pring is a busy time of change
for the wild bird population.
As the days lengthen and the
temperature warms, many birds
define and defend their territory,
molt, construct nests, mate, and
prepare for their coming young.
Of course, the increased activity
these spring instincts create can make for some
wonderful bird-watching opportunities. But it also
means we have to be much more conscientious about
the health and safety of our wild neighbors as we
clean, repair, and rearrange our homes and yards.
Even in the mildest climates, winter can take its toll on your house and surrounding yard.
Tree branches are often knocked down or broken, house siding can be loosened or pulled
away, and a film of dirt and dust usually coats your windows and air vents. While inconvenient
to any home owner, winter wreckage often creates a safe haven for wild birds and animals.
Therefore, care needs to be taken to ensure yearly repairs and maintenance do not damage
the precious sanctuaries that many wild birds rely on as winter transforms into spring.
WINDOWS - Clean windows let
you better see and enjoy the outside world.
But dirt-free windows also pose a collision
hazard to wild birds as they flit around your
yard in search of food and nesting materials.
Prevent potentially deadly accidents
with your spot-free windows by using visual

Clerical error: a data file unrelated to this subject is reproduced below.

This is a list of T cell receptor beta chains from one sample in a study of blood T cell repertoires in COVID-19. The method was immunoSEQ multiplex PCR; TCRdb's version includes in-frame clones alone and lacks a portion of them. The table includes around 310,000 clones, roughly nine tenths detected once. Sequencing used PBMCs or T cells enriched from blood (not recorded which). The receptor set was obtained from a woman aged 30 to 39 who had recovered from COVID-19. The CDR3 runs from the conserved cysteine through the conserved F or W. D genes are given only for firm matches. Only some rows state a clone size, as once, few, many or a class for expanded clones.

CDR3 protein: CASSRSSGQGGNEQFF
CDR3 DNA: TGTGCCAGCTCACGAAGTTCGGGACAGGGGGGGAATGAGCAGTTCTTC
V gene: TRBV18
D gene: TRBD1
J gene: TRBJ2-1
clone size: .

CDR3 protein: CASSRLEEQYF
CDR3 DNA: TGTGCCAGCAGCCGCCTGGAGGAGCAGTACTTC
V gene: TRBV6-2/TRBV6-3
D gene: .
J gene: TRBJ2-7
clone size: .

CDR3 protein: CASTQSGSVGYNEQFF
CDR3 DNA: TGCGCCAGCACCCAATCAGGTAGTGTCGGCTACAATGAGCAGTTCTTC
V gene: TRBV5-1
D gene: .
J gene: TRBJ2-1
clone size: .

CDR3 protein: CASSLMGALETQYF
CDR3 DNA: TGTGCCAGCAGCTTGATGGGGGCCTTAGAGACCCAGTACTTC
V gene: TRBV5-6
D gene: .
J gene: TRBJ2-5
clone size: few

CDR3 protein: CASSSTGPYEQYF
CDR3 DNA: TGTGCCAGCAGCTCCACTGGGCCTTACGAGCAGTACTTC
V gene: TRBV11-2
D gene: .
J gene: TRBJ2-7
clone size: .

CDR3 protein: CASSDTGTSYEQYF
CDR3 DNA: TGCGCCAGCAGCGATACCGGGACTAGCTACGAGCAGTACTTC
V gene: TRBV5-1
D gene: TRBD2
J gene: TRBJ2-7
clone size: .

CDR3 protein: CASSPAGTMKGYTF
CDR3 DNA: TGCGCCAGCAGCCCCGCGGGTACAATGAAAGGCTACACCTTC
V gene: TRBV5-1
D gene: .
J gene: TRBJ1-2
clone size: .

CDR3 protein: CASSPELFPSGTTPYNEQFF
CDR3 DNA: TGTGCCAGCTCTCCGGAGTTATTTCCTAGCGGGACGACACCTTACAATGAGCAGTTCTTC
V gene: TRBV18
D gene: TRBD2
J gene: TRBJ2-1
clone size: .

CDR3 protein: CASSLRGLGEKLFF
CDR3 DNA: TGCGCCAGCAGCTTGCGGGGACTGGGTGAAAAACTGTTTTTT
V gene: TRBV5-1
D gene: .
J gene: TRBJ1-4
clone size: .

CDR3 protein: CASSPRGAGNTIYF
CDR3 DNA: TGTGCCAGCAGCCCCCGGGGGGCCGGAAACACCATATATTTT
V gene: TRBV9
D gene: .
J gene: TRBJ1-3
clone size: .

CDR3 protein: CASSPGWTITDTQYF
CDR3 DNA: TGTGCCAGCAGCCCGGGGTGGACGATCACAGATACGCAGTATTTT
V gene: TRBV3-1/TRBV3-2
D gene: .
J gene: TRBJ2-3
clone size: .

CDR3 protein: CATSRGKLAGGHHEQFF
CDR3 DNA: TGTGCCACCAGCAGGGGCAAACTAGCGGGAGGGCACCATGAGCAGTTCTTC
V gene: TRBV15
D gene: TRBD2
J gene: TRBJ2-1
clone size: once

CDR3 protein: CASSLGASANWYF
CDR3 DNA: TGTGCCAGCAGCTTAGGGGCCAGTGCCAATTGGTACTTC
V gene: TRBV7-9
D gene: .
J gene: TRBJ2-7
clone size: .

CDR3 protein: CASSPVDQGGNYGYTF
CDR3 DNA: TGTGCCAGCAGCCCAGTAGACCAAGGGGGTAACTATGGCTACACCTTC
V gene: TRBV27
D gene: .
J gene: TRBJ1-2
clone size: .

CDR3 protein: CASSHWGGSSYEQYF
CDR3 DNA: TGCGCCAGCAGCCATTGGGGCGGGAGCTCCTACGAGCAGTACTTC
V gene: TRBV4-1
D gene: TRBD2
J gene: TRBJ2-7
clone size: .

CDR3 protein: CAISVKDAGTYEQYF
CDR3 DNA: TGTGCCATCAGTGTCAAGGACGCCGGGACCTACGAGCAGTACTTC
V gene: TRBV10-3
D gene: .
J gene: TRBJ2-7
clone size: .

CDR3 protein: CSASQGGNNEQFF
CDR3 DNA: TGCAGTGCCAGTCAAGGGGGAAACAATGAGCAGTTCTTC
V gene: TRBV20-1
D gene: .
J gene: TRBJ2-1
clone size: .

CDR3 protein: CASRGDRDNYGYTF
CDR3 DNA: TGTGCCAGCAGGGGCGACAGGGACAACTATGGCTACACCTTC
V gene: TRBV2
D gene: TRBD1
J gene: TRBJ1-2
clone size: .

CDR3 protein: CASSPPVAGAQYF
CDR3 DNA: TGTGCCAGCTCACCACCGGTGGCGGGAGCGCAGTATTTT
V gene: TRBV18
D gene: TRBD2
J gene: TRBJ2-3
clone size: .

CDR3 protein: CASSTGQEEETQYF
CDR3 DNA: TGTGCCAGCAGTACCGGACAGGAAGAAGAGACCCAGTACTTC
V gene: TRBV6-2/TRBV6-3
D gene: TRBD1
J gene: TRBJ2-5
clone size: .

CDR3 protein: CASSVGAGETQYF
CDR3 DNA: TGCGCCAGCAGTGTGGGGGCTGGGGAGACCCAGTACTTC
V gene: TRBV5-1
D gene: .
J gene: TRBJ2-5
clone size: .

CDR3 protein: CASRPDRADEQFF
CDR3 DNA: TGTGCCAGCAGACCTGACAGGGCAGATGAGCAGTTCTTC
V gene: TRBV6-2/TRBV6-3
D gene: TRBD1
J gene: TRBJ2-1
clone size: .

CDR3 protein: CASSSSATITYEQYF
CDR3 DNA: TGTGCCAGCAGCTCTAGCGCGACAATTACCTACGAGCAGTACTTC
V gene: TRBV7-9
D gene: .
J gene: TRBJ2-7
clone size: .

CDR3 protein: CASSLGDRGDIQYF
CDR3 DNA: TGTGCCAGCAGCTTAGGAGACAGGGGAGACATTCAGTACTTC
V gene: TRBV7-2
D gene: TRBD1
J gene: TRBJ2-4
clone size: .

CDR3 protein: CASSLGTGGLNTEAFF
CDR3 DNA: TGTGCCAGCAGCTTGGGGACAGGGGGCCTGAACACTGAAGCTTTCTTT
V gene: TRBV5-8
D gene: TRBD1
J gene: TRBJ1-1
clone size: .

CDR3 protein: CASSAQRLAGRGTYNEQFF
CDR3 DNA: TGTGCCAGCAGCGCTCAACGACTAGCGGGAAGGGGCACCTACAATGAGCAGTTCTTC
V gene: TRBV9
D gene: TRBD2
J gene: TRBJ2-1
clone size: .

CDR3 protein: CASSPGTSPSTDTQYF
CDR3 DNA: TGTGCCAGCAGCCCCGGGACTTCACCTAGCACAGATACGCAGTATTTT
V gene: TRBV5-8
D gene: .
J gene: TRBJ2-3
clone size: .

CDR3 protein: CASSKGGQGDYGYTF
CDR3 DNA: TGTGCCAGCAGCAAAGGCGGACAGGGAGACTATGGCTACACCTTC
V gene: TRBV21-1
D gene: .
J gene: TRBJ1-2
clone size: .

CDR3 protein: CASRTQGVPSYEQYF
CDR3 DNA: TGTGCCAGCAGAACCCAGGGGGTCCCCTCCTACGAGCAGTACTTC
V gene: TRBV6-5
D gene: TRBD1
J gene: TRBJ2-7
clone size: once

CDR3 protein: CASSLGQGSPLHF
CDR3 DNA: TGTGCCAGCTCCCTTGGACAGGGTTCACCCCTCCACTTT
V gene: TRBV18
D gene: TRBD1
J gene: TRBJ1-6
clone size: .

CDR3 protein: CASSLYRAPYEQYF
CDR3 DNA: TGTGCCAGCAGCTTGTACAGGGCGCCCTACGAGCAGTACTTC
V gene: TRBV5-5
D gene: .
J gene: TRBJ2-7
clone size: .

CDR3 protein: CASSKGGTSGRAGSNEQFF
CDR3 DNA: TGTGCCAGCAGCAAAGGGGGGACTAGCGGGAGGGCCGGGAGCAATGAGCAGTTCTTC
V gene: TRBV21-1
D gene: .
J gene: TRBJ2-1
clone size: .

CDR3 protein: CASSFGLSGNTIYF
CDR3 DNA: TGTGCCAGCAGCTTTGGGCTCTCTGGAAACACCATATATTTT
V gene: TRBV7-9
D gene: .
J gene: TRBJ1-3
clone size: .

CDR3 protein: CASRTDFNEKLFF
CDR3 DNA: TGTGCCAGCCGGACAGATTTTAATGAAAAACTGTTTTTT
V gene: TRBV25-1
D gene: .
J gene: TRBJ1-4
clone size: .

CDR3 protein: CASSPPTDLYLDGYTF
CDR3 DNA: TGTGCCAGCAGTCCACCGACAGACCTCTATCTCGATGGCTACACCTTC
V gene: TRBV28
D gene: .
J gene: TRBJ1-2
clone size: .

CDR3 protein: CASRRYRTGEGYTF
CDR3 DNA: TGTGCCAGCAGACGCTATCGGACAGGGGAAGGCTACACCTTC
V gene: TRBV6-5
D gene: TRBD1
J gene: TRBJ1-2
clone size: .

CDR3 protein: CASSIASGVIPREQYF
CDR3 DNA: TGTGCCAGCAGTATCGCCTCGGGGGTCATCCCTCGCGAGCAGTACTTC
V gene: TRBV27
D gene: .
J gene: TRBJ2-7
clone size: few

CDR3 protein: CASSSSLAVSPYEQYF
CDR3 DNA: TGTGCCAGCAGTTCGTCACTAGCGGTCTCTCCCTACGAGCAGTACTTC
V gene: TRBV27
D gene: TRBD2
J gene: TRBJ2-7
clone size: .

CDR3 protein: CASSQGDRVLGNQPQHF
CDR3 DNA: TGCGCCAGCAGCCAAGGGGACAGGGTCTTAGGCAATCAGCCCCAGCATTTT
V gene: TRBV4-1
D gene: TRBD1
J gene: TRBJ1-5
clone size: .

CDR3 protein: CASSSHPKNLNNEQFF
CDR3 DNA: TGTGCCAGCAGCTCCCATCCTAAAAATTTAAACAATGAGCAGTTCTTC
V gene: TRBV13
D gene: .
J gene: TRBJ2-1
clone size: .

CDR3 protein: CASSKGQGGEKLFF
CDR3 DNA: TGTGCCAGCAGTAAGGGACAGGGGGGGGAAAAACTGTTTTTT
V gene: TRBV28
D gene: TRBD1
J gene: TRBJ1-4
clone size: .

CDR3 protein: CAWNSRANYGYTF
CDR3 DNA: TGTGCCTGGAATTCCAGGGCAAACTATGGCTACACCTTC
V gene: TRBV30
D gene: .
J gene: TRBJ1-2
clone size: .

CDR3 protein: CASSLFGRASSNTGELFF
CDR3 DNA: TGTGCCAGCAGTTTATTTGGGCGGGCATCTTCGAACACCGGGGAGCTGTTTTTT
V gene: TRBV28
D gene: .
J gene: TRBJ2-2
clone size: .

clues to alert birds of a window’s location.
Hang plants, sun catchers, or other visible
objects in front of your windows inside your
home. Or, use electrostatic window alert
decals that reflect UV light to help birds steer clear of that otherwise invisible glass,
all without obstructing your view of your yard and its inhabitants.
SIDING AND WALLS - Though
dangling house or garage siding is an eyesore,
it may also offer beneficial wind shelter to a wild
bird that has built a nest behind it. Similarly,
small wall openings may create the perfect
burrow or nest location for birds, squirrels, or
other animals. Before you fill an opening or
repair damaged siding, inspect the area for any
signs of animal residence. The simplest way to
do this is to loosely plug holes with insulation,
cloth, or paper. Then wait a few days. If the filling
material is undisturbed, reseal the hole with a
more permanent patch material. If the temporary
filling has been tampered with or removed, a
more thorough inspection of the area is needed.